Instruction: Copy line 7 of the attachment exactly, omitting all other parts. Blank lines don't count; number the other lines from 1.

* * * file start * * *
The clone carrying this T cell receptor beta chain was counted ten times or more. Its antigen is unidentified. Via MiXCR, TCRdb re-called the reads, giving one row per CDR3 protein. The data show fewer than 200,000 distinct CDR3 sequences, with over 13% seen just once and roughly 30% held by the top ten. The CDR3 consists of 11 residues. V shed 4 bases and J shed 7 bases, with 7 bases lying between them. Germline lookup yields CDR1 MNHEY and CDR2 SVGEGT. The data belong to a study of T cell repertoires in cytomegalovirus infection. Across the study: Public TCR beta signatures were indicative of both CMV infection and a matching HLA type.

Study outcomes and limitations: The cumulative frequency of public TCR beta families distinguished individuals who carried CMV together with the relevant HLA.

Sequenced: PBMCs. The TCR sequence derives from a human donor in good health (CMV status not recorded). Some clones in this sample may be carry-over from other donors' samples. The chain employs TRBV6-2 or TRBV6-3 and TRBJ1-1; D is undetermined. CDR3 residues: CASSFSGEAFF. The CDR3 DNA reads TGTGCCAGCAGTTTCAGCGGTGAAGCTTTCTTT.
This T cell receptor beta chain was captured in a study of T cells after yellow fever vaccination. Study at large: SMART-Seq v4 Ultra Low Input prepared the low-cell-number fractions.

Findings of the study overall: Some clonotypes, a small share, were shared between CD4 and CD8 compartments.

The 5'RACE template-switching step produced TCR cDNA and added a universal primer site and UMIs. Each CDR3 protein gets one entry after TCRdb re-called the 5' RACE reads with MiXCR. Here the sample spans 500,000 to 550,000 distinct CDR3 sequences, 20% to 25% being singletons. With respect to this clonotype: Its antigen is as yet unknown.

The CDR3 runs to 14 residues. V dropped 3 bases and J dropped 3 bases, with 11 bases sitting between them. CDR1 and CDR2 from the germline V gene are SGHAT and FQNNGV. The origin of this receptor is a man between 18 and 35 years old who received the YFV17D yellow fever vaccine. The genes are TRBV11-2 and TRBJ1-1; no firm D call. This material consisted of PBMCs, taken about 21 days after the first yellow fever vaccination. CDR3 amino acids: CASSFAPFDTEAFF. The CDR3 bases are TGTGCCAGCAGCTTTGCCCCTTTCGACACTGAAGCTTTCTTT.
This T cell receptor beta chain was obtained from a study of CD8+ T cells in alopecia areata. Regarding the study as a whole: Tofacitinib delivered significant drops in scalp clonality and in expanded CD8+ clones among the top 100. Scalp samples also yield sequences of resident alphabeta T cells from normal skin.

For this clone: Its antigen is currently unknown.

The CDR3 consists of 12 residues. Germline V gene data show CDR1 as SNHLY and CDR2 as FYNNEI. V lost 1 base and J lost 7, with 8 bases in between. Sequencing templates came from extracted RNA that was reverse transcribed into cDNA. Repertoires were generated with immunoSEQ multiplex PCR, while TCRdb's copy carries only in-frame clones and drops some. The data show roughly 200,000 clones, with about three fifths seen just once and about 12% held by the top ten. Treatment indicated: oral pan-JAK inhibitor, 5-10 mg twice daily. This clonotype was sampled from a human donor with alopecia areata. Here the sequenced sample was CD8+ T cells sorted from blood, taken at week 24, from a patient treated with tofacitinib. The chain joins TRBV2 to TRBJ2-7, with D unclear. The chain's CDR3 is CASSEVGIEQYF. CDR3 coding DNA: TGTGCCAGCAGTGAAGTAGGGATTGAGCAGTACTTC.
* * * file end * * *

The CDR3 runs to 14 residues. V dropped 3 bases and J dropped 3 bases, with 11 bases sitting between them. CDR1 and CDR2 from the germline V gene are SGHAT and FQNNGV. The origin of this receptor is a man between 18 and 35 years old who received the YFV17D yellow fever vaccine. The genes are TRBV11-2 and TRBJ1-1; no firm D call. This material consisted of PBMCs, taken about 21 days after the first yellow fever vaccination. CDR3 amino acids: CASSFAPFDTEAFF. The CDR3 bases are TGTGCCAGCAGCTTTGCCCCTTTCGACACTGAAGCTTTCTTT.